Someya, M., Sakata, K., Tauchi, H., Matsumoto, Y., Nakamura, A., Komatsu, K. and Hareyama, M. Association of Ionizing Radiation-Induced Foci of NBS1 with Chromosomal Instability and Breast Cancer Susceptibility. Radiat. Res. 166, 575–582 (2006).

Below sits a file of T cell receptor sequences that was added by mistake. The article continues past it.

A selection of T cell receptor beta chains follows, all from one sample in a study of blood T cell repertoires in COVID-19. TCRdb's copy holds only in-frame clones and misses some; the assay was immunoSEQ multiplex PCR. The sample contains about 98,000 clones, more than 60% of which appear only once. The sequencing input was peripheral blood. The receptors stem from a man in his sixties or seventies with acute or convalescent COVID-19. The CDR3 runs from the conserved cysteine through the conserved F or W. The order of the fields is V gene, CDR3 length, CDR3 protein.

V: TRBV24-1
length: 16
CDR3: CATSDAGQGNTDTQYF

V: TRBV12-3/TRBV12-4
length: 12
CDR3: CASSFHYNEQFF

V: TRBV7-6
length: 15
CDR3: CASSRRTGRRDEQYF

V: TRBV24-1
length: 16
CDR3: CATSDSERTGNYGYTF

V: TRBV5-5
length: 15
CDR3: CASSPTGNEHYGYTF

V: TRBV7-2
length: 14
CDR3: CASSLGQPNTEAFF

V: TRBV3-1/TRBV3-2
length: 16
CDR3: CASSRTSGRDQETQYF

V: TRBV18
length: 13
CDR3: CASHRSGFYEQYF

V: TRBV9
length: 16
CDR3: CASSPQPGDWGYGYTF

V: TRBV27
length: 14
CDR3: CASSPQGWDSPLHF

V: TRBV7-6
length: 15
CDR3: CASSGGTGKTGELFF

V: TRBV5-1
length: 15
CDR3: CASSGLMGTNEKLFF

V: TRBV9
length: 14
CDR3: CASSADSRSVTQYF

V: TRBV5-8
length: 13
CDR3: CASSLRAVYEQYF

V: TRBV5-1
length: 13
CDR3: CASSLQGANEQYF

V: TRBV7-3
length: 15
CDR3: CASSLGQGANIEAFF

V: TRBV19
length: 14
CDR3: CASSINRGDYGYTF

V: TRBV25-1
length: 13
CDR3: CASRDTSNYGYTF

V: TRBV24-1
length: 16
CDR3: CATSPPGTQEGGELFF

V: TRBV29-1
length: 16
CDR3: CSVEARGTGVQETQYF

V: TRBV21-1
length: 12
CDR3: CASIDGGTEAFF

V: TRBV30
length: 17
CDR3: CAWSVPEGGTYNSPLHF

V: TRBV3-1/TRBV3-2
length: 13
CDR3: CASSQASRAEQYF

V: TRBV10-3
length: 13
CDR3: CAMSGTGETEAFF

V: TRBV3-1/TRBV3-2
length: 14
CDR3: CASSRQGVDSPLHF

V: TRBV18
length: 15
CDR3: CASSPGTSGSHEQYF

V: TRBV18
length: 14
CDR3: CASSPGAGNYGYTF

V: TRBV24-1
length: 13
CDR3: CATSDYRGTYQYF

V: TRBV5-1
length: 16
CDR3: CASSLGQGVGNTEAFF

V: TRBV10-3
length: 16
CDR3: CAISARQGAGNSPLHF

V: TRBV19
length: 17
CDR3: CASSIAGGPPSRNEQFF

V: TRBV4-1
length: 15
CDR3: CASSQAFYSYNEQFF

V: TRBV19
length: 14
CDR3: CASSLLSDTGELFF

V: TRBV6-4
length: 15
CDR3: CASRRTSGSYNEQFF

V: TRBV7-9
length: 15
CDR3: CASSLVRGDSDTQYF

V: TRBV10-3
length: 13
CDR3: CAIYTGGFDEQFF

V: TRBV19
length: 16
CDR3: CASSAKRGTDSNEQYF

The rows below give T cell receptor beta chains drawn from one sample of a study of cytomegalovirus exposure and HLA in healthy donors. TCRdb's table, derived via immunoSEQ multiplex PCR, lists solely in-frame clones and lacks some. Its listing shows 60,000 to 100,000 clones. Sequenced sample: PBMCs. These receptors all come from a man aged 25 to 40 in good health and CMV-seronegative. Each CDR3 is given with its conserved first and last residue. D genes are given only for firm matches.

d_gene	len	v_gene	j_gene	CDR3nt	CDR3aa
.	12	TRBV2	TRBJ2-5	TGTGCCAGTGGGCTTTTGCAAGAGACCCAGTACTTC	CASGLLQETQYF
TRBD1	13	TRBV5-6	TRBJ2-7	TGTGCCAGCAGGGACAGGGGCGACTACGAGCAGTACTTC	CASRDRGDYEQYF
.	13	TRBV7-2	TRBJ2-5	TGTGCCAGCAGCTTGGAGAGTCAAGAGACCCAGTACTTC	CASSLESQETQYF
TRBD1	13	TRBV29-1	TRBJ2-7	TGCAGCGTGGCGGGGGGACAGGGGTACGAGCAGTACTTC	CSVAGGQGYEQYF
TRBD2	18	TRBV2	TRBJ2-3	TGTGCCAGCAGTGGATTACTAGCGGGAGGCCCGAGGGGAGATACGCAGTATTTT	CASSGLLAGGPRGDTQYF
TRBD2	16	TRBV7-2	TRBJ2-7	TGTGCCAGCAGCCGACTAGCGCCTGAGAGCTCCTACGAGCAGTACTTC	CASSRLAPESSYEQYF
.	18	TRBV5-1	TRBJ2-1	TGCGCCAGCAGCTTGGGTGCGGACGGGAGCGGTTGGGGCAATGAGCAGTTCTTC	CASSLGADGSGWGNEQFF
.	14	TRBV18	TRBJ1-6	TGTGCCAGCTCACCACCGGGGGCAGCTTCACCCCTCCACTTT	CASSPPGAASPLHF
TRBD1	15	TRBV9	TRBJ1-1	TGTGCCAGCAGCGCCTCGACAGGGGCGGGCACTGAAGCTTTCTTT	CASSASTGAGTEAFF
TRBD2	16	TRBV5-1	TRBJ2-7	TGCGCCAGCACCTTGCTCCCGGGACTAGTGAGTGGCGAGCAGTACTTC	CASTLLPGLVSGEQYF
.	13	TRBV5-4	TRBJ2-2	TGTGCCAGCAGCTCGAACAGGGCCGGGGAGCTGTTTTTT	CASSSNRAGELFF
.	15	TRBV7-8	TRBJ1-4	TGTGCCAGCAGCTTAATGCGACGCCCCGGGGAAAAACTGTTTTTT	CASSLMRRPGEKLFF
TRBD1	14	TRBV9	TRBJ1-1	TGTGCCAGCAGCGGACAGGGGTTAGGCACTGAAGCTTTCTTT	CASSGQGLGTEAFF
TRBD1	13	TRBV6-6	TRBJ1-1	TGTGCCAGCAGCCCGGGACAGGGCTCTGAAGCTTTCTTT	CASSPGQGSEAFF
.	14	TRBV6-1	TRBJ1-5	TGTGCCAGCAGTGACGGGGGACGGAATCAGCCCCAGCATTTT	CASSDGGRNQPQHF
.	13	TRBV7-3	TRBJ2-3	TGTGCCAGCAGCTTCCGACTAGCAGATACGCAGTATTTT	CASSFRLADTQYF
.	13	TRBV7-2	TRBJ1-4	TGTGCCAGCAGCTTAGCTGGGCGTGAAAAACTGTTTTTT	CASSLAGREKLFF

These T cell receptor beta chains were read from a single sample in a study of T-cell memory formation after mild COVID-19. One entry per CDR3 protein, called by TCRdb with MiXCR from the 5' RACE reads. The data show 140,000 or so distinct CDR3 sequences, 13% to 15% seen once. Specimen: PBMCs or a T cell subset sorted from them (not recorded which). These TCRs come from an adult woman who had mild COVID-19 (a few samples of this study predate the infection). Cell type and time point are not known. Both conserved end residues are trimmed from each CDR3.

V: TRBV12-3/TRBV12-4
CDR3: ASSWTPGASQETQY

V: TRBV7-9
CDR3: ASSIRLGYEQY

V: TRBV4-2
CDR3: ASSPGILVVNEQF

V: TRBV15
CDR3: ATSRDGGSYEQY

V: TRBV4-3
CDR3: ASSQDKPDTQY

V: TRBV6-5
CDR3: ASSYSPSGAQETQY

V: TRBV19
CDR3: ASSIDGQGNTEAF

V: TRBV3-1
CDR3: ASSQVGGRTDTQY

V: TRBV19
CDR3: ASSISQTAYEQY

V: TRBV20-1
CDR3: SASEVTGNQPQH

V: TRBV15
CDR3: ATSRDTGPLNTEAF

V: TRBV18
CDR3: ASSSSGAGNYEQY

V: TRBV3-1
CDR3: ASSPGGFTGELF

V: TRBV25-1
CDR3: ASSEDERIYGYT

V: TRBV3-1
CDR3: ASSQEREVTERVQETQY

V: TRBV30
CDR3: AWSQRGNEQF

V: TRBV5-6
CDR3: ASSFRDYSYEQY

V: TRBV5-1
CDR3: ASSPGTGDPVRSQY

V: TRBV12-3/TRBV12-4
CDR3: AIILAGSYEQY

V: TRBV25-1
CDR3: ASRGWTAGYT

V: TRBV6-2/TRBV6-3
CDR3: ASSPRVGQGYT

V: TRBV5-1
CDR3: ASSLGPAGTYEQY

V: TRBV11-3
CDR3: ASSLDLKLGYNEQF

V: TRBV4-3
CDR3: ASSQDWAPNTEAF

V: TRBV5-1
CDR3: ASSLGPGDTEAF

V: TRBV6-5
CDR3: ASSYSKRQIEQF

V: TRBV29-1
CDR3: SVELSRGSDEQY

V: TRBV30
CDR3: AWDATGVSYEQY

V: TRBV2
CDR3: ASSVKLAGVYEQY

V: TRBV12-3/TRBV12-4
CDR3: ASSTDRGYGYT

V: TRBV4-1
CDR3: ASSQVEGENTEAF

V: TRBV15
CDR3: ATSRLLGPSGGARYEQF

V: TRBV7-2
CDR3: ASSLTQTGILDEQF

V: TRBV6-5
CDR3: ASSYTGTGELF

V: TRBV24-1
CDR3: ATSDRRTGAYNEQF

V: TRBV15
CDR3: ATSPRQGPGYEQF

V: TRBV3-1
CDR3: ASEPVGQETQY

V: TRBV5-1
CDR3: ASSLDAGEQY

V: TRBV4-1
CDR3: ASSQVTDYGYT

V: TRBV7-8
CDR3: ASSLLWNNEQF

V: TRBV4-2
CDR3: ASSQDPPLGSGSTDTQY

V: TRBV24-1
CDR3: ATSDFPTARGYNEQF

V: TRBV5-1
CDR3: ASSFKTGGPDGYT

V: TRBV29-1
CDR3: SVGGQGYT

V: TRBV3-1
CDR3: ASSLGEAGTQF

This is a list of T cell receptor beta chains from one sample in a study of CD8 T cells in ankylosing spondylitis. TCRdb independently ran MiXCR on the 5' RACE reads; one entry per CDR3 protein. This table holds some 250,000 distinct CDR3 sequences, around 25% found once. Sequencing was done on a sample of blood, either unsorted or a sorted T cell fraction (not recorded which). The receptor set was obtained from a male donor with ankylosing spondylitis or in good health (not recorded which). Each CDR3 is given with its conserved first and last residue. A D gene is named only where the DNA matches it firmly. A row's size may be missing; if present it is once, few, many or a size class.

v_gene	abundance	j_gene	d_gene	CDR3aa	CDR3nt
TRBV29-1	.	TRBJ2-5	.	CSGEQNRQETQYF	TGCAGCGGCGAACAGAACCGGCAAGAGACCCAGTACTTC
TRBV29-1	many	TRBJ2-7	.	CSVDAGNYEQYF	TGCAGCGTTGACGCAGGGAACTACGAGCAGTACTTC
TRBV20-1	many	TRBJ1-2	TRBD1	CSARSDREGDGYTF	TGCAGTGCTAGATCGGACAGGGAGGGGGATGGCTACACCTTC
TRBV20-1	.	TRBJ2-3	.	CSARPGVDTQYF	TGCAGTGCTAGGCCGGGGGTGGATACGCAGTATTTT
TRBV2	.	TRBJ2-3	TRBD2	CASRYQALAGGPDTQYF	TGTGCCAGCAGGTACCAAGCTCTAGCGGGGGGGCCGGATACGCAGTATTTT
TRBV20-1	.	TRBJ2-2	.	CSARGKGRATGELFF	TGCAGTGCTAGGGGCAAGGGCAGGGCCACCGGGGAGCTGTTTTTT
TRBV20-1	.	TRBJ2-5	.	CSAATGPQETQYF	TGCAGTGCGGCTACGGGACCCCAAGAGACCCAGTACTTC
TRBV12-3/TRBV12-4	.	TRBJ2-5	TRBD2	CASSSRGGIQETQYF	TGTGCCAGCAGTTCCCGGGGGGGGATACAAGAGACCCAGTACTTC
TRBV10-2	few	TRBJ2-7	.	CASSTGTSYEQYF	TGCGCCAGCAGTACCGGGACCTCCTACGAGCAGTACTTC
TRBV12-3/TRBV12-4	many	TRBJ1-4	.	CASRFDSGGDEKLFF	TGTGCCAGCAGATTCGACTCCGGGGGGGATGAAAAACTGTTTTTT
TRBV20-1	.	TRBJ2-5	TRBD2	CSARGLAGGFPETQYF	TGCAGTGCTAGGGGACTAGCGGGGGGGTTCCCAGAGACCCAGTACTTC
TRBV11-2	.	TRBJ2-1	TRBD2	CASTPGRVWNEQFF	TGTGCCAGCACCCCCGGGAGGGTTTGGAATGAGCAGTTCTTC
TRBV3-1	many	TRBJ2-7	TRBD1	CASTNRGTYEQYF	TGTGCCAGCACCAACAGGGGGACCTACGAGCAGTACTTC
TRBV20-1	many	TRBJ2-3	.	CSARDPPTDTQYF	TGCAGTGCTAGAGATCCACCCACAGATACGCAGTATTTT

NBS1, a protein essential for DNA double-strand break repair, relocalizes into subnuclear structures upon induction of DNA damage by ionizing radiation, forming ionizing radiation-induced foci. We compared radiation-induced NBS1 foci in peripheral blood lymphocytes (PBLs) from 46 sporadic breast cancer patients and 30 healthy cancer-free volunteers. The number of persistent radiation-induced NBS1 foci per nucleus at 24 h after irradiation for patients with invasive cancer was significantly higher than for normal healthy volunteers. The frequency of spontaneous chromosome aberration increased as the number of persistent radiation-induced NBS1 foci increased, indicating that the number of persistent radiation-induced NBS1 foci might be associated with chromosome instability. There was also an inverse correlation between the number of radiation-induced NBS1 foci and the activity of DNA-dependent protein kinase (DNA-PK), which plays an important role in the nonhomologous end-joining (NHEJ) pathway, another mechanism of DNA DSB repair, indicating a close interrelationship between homologous recombination (HR) and NHEJ in DNA DSB repair. In conclusion, the number of persistent radiation-induced NBS1 foci is associated with chromosomal instability and risk of sporadic breast cancer and hence might be used to select individuals for whom a detailed examination is necessary because of their increased susceptibility to breast cancer, although refinement of the techniques for technical simplicity and accuracy will be required for clinical use.